Mathematics Stack Exchange is a question and answer site for people studying math at any level and professionals in related fields. Join them; it only takes a minute:

Sign up
Here's how it works:
  1. Anybody can ask a question
  2. Anybody can answer
  3. The best answers are voted up and rise to the top

How do I find the Maclaurin Series for $x^3 \sin{2x}$? If I start differenciating, I get 2 terms like $2x^3 \cos{2x} + \sin{2x}\cdot 3x^2$ then 4 for the next one. Is this the right way to go?

I just need to find $f^{(2012)}(0)$ of $f(x)= x^3\cdot \sin{2x}$

share|cite|improve this question
up vote 2 down vote accepted

You know that $$\sin x=\sum_{n\ge 0}\frac{(-1)^n}{(2n+1)!}x^{2n+1}\;;\tag{1}$$ to get $\sin 2x$, just substitute $2x$ for $x$ in $(1)$, and to get $x^3\sin 2x$, follow that up by multiplying by $x^3$. Then you need only figure out what the coefficient of $x^{2012}$ is.

share|cite|improve this answer
Hmm ... so $x^3 \sin{2x} = \sum \frac{(-1)^n (2x)^{2n+1}(x^3)}{(2n+1)!}$? If so why don't I need to differenciate $x^3$ like what I need before I get the maclaurin series for $\sin$? – Jiew Meng Mar 18 '12 at 16:14
@JiewMeng: That’s right; and you can simplify $(2x)^{2n+1}x^3$ to $2^{2n+1}$ times what power of $x$? – Brian M. Scott Mar 18 '12 at 16:15
I got $x^3 \sin{2x} = \sum \frac{(-1)^n 2^{2n+1} x^2n+4}{(2n+1)!}$. How do I get rid of the $x^{2n+4}$ before I find $f^{(2012)}(0)$? In a prev problem I canceled it with $x^n$. Else I will have $f^{(n)}(0) = \frac{(-1)^n 2^{2n+1} x^{2+4/n} n!}{(2n+1)!}$ – Jiew Meng Mar 18 '12 at 16:24
@JiewMeng: You want the coefficient of $x^{2012}$. For what value of $n$ is $2n+4=2012$? What is the coefficient of that term? You’ll never have powers of $x$ in $f^{(n)}(0)$: that’s just a number. – Brian M. Scott Mar 18 '12 at 16:25
@JiewMeng: The $x^{2012}$ term is indeed the one for which $n=1004$: it’s $$\frac{(-1)^{1004}}{2009!}x^{2012}\;,$$ so the coefficient of $x^{2012}$ is $$\frac1{2009!}\;.$$ The coefficient of $x^{2012}$ in the Maclaurin series for $f$ is $$\frac{f^{(2012)}(0)}{2012!}\;.$$ When you equate these, what do you get for $f^{(2012)}(0)$? – Brian M. Scott Mar 19 '12 at 2:00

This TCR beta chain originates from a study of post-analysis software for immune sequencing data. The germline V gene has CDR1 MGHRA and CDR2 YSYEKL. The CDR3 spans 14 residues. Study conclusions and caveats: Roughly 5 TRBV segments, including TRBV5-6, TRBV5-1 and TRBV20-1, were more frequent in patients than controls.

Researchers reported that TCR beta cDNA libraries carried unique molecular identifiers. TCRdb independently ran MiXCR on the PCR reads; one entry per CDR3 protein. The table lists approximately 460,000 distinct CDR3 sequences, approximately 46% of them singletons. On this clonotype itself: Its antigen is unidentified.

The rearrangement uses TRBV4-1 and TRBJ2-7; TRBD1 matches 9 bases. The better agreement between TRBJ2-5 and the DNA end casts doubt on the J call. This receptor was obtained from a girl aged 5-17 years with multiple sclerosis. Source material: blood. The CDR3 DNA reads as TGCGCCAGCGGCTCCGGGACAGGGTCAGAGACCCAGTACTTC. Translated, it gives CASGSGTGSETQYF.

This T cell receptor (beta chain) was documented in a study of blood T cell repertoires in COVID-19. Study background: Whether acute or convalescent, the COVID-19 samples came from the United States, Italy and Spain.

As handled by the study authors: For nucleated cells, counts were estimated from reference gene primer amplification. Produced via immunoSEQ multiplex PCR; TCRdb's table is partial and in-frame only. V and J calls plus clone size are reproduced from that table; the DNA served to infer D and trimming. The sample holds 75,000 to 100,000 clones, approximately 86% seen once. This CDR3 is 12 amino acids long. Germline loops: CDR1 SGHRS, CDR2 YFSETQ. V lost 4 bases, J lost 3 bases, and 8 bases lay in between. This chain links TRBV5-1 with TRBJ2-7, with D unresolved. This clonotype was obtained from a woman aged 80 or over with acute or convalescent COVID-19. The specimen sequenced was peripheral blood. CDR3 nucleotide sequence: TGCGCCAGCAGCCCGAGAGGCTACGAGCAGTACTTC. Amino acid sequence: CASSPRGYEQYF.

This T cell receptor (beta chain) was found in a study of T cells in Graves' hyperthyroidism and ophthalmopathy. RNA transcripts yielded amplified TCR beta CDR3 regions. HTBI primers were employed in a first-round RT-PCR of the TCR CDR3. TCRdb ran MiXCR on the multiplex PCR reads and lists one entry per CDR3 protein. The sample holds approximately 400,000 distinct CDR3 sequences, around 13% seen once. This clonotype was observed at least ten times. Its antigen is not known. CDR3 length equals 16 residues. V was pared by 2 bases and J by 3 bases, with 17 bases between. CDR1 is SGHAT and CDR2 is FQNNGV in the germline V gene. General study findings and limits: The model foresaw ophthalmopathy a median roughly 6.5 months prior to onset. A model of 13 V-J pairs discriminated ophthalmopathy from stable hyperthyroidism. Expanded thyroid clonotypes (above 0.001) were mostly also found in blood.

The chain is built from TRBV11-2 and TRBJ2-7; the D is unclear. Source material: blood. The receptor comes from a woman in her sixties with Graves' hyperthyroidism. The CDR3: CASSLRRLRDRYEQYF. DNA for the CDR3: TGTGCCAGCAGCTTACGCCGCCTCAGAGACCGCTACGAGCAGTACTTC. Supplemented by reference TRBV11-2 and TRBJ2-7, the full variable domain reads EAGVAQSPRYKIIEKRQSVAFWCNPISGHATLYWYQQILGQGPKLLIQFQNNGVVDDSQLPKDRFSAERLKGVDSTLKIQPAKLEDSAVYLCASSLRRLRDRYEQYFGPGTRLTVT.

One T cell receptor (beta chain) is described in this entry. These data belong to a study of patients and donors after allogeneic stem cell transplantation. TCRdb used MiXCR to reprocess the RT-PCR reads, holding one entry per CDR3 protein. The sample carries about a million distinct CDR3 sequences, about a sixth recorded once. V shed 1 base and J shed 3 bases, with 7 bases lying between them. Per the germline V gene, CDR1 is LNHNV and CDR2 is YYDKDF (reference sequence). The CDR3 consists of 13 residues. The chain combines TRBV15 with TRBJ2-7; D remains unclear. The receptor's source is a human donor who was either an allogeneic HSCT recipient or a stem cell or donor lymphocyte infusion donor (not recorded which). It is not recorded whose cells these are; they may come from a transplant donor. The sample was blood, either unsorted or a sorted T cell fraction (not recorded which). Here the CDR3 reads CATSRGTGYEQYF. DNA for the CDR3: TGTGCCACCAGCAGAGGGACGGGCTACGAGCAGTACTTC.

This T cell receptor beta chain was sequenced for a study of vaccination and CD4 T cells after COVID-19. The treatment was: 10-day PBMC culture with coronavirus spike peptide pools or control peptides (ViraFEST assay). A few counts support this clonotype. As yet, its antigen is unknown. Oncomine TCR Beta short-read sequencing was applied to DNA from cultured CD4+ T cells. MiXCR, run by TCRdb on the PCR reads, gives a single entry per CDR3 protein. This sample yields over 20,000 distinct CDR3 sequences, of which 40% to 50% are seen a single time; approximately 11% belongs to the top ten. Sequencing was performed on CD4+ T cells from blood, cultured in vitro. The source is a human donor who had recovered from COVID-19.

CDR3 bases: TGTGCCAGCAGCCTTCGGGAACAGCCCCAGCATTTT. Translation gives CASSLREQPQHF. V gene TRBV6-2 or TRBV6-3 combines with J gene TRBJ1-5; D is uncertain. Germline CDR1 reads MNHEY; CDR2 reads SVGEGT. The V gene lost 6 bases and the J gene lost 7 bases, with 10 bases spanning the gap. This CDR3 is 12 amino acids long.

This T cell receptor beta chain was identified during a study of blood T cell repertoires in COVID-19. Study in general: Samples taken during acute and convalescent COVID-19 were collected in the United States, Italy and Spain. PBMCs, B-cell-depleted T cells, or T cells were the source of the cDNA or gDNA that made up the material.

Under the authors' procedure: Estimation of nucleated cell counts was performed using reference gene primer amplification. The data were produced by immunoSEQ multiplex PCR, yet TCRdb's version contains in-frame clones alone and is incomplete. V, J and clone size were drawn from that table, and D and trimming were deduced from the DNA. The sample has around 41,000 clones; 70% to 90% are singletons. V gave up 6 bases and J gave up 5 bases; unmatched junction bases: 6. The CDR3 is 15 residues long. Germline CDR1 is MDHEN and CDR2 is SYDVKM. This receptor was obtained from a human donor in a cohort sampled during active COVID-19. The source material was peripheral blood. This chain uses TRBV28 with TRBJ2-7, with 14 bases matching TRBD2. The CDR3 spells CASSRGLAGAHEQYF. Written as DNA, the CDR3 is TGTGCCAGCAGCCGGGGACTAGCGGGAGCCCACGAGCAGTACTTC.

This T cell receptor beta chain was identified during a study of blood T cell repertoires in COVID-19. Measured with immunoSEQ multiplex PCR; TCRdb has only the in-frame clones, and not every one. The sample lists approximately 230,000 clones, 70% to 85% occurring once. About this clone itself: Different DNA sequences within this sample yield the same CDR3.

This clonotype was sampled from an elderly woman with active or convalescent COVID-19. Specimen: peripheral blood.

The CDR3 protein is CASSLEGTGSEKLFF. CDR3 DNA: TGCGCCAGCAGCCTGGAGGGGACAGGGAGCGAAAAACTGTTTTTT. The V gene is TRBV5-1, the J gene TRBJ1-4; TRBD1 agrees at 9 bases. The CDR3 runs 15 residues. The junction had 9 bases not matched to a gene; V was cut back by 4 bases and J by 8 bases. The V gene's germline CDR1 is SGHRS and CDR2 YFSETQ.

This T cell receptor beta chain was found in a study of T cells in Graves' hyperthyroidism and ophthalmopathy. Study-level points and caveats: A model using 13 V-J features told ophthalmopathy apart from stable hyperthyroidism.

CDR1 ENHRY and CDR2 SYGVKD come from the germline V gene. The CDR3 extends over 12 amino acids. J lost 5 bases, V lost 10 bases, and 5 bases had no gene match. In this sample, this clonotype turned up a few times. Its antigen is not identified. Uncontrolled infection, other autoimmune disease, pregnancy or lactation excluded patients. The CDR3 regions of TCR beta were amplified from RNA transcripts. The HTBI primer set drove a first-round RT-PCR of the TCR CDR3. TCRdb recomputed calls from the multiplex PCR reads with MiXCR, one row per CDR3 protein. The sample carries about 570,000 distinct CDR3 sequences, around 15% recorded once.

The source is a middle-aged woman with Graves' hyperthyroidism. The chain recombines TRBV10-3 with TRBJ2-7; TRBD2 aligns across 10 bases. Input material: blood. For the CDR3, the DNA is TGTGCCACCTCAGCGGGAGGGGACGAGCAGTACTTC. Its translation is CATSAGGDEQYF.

Since this is homework, just a few hints:

  • Find the series $T(x)$ for $\sin x$ around $x=0$.

  • Evaluate $T(x)$ at $2x$ and simplify so it looks like another Taylor/Maclaurin series.

  • Multiply $T(2x)$ by $x^3$ to obtain the series for $x^3\sin(2x)$.

For more examples, see this Planetmath page.

share|cite|improve this answer

If you just want to find $f^{(2012)}(0)$, then a good choice may be Leibniz rule for differentiating a product $n$ times. Note that your formula will end at $k=3$.

share|cite|improve this answer
Your answer will be something like $3!\binom{2012}{3}(\sin 2x)^{(2009)}(0)=..$ – Tapu Mar 18 '12 at 18:33
Thanks @Brian M. Scott for fixing the link. – Tapu Mar 19 '12 at 21:17

Your Answer


By posting your answer, you agree to the privacy policy and terms of service.

Not the answer you're looking for? Browse other questions tagged or ask your own question.